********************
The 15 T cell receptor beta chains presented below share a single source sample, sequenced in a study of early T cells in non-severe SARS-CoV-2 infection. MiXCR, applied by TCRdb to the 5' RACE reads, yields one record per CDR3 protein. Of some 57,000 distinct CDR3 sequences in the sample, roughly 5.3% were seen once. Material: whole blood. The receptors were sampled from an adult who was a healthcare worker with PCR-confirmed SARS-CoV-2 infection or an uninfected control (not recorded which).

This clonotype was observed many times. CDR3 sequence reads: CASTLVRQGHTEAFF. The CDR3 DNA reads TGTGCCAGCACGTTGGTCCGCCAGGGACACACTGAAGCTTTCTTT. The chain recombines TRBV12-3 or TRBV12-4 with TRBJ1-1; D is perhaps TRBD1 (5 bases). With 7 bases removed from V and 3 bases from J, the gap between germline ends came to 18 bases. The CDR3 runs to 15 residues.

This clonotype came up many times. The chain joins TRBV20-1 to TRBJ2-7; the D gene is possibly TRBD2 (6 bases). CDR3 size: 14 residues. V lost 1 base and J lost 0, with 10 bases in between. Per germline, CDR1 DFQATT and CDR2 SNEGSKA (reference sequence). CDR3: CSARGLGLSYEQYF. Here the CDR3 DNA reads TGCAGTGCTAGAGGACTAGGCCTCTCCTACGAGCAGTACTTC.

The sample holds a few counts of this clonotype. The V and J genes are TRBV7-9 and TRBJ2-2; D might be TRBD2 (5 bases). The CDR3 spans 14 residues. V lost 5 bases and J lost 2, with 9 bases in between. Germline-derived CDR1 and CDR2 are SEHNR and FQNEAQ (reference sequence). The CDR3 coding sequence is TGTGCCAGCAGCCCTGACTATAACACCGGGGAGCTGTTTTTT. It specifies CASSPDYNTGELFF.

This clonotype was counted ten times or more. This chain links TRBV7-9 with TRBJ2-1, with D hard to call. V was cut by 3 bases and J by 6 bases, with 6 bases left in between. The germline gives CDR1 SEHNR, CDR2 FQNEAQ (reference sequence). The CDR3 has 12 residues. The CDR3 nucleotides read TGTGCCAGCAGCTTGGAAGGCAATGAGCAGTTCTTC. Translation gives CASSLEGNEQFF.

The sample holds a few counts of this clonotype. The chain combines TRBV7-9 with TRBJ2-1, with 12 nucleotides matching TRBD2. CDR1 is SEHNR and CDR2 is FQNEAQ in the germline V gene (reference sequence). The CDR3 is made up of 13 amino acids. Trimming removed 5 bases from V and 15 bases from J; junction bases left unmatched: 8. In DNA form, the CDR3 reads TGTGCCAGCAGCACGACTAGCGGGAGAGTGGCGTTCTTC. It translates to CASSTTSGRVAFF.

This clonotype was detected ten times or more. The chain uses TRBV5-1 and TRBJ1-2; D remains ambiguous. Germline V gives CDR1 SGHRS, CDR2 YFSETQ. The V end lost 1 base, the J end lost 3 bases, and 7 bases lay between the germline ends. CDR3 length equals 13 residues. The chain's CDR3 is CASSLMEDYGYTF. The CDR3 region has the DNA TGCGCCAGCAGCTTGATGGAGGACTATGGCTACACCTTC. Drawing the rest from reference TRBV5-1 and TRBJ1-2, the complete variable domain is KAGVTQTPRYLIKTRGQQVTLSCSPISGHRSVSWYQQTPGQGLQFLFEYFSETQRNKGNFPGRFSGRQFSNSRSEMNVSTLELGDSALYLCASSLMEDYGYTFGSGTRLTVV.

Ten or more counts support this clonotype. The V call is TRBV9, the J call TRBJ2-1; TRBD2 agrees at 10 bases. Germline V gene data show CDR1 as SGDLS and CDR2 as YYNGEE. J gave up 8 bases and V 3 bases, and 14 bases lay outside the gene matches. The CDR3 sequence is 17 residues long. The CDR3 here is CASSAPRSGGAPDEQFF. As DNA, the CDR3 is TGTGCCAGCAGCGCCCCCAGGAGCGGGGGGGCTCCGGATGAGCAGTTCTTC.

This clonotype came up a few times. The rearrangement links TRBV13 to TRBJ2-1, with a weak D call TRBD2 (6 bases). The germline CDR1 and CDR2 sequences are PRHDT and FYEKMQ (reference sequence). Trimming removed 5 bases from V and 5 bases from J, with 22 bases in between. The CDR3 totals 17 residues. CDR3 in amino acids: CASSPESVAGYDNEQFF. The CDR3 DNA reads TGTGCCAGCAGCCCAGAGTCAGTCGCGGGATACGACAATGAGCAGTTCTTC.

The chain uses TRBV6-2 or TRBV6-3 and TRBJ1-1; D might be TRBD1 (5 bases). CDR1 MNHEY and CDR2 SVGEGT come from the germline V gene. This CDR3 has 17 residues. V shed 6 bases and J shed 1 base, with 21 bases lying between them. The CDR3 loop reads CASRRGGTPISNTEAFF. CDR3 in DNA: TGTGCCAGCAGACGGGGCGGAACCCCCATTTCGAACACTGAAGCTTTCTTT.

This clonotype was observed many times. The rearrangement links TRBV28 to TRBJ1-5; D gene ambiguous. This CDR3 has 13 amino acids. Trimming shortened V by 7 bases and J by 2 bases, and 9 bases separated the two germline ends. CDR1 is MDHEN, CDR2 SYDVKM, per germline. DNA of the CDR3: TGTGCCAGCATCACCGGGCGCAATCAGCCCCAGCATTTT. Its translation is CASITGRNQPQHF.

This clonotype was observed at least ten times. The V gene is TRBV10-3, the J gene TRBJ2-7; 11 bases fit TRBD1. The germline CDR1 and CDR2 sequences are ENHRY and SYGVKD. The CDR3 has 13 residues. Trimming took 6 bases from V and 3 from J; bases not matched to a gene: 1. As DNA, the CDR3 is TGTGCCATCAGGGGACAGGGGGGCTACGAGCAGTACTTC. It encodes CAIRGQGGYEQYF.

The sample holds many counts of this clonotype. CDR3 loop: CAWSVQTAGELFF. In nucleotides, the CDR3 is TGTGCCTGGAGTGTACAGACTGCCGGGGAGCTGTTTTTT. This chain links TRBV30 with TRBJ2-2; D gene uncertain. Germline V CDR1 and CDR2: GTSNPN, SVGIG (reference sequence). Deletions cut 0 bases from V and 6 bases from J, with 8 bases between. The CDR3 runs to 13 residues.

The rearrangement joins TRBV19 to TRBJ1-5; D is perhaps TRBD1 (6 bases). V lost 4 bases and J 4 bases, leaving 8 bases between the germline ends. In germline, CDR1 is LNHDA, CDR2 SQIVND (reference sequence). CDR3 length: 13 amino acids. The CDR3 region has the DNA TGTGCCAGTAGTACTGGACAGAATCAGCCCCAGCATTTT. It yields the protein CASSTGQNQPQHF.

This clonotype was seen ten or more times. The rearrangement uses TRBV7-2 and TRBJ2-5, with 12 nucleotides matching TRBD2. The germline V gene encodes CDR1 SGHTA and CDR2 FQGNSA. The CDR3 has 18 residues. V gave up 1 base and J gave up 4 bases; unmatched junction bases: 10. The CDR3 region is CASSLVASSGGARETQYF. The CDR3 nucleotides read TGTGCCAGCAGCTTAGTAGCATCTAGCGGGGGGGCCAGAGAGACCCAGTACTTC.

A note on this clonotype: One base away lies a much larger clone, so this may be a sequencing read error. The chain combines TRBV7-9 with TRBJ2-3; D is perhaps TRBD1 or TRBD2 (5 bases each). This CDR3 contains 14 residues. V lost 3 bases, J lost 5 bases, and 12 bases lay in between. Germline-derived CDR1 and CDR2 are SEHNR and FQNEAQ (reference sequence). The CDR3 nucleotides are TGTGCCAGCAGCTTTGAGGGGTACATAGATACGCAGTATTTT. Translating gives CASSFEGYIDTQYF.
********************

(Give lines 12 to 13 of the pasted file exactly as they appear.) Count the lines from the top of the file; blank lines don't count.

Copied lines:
This clonotype was observed at least ten times. The V gene is TRBV10-3, the J gene TRBJ2-7; 11 bases fit TRBD1. The germline CDR1 and CDR2 sequences are ENHRY and SYGVKD. The CDR3 has 13 residues. Trimming took 6 bases from V and 3 from J; bases not matched to a gene: 1. As DNA, the CDR3 is TGTGCCATCAGGGGACAGGGGGGCTACGAGCAGTACTTC. It encodes CAIRGQGGYEQYF.

The sample holds many counts of this clonotype. CDR3 loop: CAWSVQTAGELFF. In nucleotides, the CDR3 is TGTGCCTGGAGTGTACAGACTGCCGGGGAGCTGTTTTTT. This chain links TRBV30 with TRBJ2-2; D gene uncertain. Germline V CDR1 and CDR2: GTSNPN, SVGIG (reference sequence). Deletions cut 0 bases from V and 6 bases from J, with 8 bases between. The CDR3 runs to 13 residues.